By Palmdale resident Tyler Martin
My name is Tyler Martin, a local white male resident here in the Antelope Valley. I’m writing to you in regards to the ever increasing hate-crime rate occurring locally and would like to express my views upon the matter.
First, the Justice Department has stated in a letter that within the last decade, the Antelope Valley has shown the highest rate of racial hate-crimes in Los Angeles County since the 1990’s, accelerating to an African American fire-bombed church as recent as 2010.
One critical example is when a mayoral candidate’s son stabbed two black men one night while reciting white power statements. Another was when two homes in Palmdale were vandalized and spray painted with racial slurs and swastikas. Additionally, three white youths murdered a black man in Palmdale so one of them could earn a “white supremacist” tattoo.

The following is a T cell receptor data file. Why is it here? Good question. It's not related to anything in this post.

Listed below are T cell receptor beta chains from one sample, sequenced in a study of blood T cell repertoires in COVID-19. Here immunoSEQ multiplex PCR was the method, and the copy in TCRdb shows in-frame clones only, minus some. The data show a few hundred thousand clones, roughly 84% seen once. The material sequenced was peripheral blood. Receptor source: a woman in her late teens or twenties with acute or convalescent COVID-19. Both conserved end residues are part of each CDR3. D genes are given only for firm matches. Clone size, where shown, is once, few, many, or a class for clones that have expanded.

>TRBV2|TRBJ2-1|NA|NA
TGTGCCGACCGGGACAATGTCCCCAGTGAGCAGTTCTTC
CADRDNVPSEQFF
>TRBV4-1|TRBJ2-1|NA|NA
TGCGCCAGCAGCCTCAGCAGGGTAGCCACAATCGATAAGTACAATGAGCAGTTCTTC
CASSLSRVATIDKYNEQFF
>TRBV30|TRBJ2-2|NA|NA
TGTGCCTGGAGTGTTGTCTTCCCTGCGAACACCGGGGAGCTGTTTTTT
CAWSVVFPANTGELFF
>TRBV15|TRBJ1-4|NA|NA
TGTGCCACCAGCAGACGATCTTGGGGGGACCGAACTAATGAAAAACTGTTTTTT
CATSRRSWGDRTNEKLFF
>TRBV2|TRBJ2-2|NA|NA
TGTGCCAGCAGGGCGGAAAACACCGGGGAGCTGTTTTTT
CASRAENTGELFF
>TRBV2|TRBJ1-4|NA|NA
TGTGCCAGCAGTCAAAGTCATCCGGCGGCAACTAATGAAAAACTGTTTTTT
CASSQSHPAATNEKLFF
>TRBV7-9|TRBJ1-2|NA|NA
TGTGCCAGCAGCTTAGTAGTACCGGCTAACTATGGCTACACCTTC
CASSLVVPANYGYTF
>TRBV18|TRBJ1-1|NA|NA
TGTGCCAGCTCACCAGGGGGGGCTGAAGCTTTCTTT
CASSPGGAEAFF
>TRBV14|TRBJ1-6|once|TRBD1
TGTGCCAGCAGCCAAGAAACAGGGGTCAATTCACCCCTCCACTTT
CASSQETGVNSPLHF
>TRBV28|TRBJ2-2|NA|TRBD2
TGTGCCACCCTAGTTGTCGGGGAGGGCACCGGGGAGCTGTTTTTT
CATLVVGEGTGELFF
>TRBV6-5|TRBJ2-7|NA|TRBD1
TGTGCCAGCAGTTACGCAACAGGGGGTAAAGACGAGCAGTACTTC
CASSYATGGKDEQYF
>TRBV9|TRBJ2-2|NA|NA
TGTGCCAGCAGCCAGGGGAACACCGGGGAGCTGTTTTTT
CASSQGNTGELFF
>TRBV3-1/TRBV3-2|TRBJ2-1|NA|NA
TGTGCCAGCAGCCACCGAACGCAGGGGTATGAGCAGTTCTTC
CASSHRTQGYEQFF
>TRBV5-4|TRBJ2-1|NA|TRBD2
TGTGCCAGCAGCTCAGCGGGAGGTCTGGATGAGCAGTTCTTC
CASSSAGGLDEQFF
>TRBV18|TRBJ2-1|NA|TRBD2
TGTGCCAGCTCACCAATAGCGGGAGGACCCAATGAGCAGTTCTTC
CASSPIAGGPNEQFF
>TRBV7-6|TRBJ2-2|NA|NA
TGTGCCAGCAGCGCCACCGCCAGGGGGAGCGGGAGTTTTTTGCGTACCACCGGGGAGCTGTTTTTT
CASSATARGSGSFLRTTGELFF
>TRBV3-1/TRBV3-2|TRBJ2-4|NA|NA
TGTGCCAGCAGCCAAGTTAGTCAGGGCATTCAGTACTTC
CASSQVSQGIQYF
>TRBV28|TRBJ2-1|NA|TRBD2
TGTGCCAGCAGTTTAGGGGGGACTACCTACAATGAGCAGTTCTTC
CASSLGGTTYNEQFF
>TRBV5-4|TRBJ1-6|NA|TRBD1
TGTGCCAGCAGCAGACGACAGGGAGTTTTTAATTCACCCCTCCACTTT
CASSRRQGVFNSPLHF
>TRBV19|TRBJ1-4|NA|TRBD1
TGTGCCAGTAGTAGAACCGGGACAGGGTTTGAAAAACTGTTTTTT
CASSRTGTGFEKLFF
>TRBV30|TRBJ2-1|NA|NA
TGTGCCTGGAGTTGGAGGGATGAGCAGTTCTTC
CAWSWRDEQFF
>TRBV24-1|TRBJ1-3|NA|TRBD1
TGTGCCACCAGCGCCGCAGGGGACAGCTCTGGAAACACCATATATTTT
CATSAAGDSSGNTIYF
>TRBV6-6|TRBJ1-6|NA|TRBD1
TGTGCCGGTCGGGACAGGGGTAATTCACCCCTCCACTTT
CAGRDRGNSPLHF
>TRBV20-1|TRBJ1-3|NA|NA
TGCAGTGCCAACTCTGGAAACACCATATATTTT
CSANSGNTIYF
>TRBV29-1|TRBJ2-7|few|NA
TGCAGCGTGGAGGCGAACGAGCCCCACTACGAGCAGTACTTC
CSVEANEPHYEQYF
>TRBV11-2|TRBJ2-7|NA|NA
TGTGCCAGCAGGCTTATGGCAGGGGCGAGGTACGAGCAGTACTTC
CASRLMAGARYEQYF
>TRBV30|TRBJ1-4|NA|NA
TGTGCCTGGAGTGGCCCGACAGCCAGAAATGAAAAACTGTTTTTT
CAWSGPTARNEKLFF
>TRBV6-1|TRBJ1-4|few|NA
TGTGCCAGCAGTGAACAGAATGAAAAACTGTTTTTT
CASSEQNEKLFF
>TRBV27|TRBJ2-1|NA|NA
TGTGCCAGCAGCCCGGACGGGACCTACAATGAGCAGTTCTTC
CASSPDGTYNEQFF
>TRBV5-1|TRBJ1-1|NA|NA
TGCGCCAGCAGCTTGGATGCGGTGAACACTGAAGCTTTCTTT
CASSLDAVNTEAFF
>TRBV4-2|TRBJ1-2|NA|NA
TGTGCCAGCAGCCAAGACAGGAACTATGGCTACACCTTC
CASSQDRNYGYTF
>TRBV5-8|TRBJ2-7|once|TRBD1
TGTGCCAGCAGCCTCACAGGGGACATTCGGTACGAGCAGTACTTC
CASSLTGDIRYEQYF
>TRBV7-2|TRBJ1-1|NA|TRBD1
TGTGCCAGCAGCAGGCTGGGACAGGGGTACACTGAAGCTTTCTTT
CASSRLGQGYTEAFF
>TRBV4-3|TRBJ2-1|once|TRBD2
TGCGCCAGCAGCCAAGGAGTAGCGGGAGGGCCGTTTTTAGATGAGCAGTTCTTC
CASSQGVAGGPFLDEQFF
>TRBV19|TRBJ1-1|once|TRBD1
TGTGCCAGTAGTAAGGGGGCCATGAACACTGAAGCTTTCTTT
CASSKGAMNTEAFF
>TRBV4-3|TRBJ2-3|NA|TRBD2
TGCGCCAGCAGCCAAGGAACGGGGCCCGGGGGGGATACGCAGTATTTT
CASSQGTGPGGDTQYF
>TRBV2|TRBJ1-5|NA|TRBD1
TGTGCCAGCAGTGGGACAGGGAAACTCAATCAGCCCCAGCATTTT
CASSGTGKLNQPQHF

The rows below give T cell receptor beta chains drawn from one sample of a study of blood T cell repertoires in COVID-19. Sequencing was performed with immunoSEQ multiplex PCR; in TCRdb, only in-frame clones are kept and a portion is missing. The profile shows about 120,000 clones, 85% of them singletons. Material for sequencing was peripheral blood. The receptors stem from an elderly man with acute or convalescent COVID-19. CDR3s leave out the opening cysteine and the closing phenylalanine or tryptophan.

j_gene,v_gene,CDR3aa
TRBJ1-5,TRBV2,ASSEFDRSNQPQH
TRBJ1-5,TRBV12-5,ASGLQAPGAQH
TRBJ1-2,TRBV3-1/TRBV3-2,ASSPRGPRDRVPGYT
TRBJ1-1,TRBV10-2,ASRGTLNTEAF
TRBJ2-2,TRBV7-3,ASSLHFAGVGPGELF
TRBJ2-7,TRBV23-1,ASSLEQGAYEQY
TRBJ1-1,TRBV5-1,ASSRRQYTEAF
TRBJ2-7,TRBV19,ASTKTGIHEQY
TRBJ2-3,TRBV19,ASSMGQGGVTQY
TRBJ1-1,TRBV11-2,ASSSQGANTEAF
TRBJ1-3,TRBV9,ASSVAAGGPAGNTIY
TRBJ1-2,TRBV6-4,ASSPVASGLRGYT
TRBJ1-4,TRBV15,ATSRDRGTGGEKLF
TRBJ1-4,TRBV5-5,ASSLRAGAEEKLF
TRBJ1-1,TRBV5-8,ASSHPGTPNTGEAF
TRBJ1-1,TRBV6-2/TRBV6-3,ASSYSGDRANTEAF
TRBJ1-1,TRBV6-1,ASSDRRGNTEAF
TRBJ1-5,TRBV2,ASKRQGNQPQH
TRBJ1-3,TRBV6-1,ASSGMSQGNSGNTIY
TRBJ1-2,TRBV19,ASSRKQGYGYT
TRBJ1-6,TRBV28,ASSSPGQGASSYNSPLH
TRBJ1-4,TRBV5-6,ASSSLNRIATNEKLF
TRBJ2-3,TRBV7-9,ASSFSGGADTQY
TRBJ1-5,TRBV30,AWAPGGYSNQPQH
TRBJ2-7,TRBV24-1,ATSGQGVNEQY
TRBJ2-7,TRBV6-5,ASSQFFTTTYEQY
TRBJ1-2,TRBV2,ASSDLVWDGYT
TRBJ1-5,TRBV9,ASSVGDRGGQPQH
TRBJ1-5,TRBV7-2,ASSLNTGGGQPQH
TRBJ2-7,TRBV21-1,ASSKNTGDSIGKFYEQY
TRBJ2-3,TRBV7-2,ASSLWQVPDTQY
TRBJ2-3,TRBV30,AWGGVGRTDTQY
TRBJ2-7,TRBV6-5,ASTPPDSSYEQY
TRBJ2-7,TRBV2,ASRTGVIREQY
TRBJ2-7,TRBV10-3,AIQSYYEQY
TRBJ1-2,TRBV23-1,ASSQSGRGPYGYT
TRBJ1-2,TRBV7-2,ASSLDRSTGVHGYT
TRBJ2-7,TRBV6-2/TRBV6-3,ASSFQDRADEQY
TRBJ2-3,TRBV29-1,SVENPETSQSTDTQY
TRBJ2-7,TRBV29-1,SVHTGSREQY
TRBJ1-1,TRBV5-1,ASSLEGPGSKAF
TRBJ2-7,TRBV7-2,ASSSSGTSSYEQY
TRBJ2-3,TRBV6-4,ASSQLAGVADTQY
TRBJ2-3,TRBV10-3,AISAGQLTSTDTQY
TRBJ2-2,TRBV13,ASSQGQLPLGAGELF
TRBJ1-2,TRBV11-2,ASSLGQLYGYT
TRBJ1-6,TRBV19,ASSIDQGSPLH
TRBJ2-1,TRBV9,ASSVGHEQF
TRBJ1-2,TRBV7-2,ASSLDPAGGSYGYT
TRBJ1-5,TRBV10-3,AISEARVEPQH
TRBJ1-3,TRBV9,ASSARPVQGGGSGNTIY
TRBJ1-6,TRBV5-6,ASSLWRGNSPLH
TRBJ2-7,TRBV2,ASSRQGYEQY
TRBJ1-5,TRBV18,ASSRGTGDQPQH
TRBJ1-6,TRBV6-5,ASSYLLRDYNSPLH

Second, the Justice Civil Rights Division found an alarming pattern of increased pedestrian and vehicle stops, unconstitutional searches, and excessive force among local black residents from local deputies. In fact, there was a 10-15 percent higher stop and search among black people than whites in 2011. Pepper spray was administered to those who posed no threat. One black woman was punched in the face while being handled by four men weighing over 200 pounds.
Last, private information is being divulged from certain cases pertaining to those in low income, section 8 housing. One deputy posted pictures of luxury vehicles found in a voucher-family’s section 8 garage, taken by HaCoLA and LASD departments, on a Facebook page dedicated to “I hate section 8.” The family was then attacked due to advertisement of the post. The home was vandalized with obscenities and racial slurs, while urine was thrown at the son of the family.
Racism is due to ignorance, or the misunderstanding between two diversities. There are a lot of things to learn about blacks and Hispanics regarding their background and culture, and vice-versa to understand law, ethics, and bioethics. There should be volunteer programs and seminars to educate the public.
Disclaimer: The views expressed in this article are the author’s own and do not necessarily reflect the views of The AV Times.
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